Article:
Monday, August 13, 2012

Developing countries and Dispute Settlement at the WTO - Some practical steps

The ICTSD has brought out brief informational notes on various aspects of the Dispute Settlement mechanism. This note that summarizes the book "Dispute Settlement at the WTO: The Developing Country Experience" by Gregory Shaffer and Ricardo Melendez-Ortiz (ed.) deals with the developing countries experience in handling the DSU. 

Quoting from examples of Thailand, Brazil and China, the note gives implementable suggestions as to how a country can develop its legal capacity to engage with the multilateral trading system.
"The introduction of the DSU has significantly altered the way in which international trade disputes are processed and resolved. This has created both opportunities and challenges for developing countries. While enjoying a more balanced playing field, these countries face difficulties in terms of resources and capacity to effectively utilise the system. The experiences of the nine WTO members examined in ICTSD’s studies show that countries at alternative levels of development and facing various resource constraints can develop different specific strategies to resolve economic disputes. However, the studies also reveal a common approach that should be taken into consideration in order to make better use of the system. This includes development of a strong institutional structure with one coordinating focal point and a strategic, comprehensive approach to legal capacity building for WTO litigation or even international economic law disputes in general.
With respect to the former, ICTSD’s legal capacity work has shown that any successful use of WTO dispute settlement procedures inherently requires strategic inter-agency coordination as well as public-private partnerships. Interdepartmental cooperation may go beyond the ministry-ministry or capital-mission interaction and extend to coordination among public agencies of different countries with shared economic interests.
Strengthening public-private partnerships is also crucial for a complete institutional structure. Such a synchronisation process may take place under the lead of a dedicated unit specialised in dispute settlement. Such a body would operate as a focal point for the triangle of government agencies in the capital, in Geneva-based missions and in the private sector. Sufficient coordination as such also facilitates the political process when the government is exposed to a clash of interests among different agencies and departments and/or different industries or public and private interests.
With regard to legal capacity building, it should be noted that no perfect system for managing economic disputes can be created overnight. In the beginning, developing countries exposed to disputes can rely on the support of ACWL and other counsel. Working with outside counsels and experts also facilitates learning. However, it is advisable to develop a long-term plan to build up internal legal staff. This requires a long-term process based on learning-by-doing experiences. In this regard, training and internship programs to educate government officials as well as third party participation are crucial. Such efforts make it possible to develop a trade law network that includes governmental actors, industry as well as academia, media and civil society."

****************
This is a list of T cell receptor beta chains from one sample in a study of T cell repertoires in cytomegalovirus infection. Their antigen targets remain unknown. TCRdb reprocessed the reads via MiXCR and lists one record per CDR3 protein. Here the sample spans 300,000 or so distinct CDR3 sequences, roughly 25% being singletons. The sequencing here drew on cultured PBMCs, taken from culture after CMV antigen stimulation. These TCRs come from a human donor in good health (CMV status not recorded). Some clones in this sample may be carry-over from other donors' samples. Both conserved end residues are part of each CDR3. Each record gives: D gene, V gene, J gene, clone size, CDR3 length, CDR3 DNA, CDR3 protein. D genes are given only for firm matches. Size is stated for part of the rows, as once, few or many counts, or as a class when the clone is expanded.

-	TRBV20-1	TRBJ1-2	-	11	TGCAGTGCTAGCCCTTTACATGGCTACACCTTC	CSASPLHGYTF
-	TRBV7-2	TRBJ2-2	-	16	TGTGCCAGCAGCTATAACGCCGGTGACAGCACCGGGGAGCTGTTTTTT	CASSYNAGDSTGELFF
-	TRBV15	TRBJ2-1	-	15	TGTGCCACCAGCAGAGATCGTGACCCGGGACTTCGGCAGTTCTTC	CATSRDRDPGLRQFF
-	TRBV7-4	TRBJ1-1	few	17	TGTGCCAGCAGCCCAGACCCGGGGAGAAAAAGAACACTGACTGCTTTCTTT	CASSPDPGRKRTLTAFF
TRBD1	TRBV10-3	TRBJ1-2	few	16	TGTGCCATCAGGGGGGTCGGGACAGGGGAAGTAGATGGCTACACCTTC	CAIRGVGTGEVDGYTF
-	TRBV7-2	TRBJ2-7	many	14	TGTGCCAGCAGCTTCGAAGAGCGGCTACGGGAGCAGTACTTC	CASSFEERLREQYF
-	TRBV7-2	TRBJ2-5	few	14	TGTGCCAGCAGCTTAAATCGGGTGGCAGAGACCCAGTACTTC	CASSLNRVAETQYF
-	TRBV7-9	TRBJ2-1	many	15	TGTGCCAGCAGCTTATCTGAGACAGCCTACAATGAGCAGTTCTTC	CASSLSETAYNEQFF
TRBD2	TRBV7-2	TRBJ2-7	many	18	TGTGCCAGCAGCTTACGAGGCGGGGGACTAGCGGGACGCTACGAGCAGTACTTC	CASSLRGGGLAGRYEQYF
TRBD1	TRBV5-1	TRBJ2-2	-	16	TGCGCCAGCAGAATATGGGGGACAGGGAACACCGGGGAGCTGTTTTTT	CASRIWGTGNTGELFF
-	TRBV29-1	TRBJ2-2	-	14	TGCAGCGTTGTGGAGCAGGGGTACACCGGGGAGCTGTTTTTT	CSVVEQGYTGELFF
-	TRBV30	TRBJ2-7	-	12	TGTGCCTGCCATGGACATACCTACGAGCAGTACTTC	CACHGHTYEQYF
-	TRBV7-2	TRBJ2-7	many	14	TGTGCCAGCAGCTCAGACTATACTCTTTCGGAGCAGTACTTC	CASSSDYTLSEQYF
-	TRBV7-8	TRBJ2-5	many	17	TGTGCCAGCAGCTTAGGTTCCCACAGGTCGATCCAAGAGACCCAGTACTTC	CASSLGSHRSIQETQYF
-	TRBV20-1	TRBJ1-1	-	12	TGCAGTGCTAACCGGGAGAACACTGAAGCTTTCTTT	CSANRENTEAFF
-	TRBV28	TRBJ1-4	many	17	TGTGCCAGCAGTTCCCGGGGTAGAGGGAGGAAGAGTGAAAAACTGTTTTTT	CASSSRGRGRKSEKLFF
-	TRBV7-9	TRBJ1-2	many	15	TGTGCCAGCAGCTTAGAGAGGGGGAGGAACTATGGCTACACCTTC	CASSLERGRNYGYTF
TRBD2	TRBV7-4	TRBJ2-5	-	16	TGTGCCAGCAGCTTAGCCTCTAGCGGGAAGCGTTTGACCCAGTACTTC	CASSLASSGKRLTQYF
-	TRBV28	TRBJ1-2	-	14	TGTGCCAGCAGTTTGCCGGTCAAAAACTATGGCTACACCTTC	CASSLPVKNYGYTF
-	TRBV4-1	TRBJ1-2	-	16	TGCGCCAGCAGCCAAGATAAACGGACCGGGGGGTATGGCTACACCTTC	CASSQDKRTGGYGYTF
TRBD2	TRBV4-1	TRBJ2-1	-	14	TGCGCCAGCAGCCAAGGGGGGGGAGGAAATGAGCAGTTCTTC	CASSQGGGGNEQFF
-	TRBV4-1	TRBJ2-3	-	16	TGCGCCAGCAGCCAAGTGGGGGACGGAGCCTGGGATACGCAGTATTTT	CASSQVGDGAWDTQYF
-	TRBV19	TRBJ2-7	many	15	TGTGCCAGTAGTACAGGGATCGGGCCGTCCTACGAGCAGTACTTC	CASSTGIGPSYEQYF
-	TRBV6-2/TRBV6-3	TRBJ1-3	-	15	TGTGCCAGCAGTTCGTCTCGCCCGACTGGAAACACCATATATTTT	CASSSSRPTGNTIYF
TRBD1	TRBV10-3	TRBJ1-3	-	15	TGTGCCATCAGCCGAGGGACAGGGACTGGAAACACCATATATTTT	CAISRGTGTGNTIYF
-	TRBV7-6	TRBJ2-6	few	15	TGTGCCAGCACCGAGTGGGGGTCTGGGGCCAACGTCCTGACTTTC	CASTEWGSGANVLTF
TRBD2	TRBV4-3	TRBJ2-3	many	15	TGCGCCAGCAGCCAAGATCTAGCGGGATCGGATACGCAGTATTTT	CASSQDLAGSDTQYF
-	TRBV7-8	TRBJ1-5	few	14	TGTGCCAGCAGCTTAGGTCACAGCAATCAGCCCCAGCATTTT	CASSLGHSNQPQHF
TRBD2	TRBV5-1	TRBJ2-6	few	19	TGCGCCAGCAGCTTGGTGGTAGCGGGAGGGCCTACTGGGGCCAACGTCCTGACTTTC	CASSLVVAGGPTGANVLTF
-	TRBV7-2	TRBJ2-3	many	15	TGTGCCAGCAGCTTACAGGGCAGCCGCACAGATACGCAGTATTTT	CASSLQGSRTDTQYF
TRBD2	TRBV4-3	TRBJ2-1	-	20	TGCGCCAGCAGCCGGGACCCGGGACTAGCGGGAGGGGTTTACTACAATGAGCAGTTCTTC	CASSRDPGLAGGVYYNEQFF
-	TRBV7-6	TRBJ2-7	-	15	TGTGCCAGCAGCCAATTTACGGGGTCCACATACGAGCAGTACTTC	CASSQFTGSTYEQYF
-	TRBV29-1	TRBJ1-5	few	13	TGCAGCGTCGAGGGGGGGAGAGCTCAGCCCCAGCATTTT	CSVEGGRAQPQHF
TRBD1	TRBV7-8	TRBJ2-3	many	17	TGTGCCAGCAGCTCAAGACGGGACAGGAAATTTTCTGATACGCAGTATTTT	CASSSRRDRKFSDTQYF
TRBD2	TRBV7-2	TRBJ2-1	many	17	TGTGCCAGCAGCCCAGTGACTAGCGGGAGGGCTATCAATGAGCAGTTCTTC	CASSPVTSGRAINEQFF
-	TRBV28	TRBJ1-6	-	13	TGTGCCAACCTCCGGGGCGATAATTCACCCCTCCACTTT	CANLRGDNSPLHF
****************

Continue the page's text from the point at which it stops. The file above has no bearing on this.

The following need to be put in place:

1. A clear vision and strategy of how to engage with the multilateral trading system to further one's developmental agenda and national interests in consonance with international obligations.

2. Dispute settlement proceedings is part of this larger engagement with the multilateral trading system.

3. Using the dispute settlement system must not be viewed as a negative factor that might necessarily hurt international relations. The EU and US have been having one of the longest trade disputes (Airbus-Boeing) but neither have their trade relations or political relations been effected as a result. Neither do they view it as a trade war. It must be viewed as a legitimate use of one's rights under the dispute settlement system of the WTO as long as it is not used frivolously or to pressurize a trading partner.

4. The recognition that a multi-stakeholder team of experts is required to engage on behalf of a country's team at the dispute settlement at the WTO is essential. The multi-disciplinarity and complexity of the issues at hand must ensure that it is not viewed in silos. Trade policy experts, economists, trade lawyers, academics, private business interests, data analyists as well as subject matter specialists should form an integral part of this team. There should be a right mix of specialists and generalists who can combine specialized knowledge with general administrative realities. 

5. As mentioned in the note, public-private partnerships are essential for success in dispute settlement proceedings. Most of trade data, trade reality is with the people who deal with the business. Since the WTO allows only the government to be represented, it is essential that opinions and interests of domestic business interests are taken into account. At the same time, national interest at times may not be in conformity with certain business interests in which case the government would have to take a larger call.

6. Finally, there has to be a recognition that multilateral trading rules are going to become significant not only in the arena of trade but in other areas of domestic policy making too. Thus, it is not relevant only for a Ministry or agency dealing with it but requires immense interministerial co-ordination. Developing an overall strategy to engage with the multilateral trading system must be a national priority and not something that is distant, international and inconsequential.

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